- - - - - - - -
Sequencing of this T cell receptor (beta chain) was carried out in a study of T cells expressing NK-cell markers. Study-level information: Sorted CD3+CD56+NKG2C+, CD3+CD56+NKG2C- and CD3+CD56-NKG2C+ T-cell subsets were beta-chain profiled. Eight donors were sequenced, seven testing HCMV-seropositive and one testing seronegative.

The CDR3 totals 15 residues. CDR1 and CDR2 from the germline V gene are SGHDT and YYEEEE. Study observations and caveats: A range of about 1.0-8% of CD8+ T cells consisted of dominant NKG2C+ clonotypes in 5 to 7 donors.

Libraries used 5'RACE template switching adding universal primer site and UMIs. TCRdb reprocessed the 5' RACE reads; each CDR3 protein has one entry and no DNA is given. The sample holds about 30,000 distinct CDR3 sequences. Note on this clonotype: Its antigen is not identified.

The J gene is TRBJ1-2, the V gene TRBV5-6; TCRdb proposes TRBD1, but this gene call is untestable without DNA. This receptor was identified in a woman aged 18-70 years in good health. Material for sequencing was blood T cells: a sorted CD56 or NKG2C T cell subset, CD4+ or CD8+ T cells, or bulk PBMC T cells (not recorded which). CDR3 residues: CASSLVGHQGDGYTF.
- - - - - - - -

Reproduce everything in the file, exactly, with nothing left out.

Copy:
Sequencing of this T cell receptor (beta chain) was carried out in a study of T cells expressing NK-cell markers. Study-level information: Sorted CD3+CD56+NKG2C+, CD3+CD56+NKG2C- and CD3+CD56-NKG2C+ T-cell subsets were beta-chain profiled. Eight donors were sequenced, seven testing HCMV-seropositive and one testing seronegative.

The CDR3 totals 15 residues. CDR1 and CDR2 from the germline V gene are SGHDT and YYEEEE. Study observations and caveats: A range of about 1.0-8% of CD8+ T cells consisted of dominant NKG2C+ clonotypes in 5 to 7 donors.

Libraries used 5'RACE template switching adding universal primer site and UMIs. TCRdb reprocessed the 5' RACE reads; each CDR3 protein has one entry and no DNA is given. The sample holds about 30,000 distinct CDR3 sequences. Note on this clonotype: Its antigen is not identified.

The J gene is TRBJ1-2, the V gene TRBV5-6; TCRdb proposes TRBD1, but this gene call is untestable without DNA. This receptor was identified in a woman aged 18-70 years in good health. Material for sequencing was blood T cells: a sorted CD56 or NKG2C T cell subset, CD4+ or CD8+ T cells, or bulk PBMC T cells (not recorded which). CDR3 residues: CASSLVGHQGDGYTF.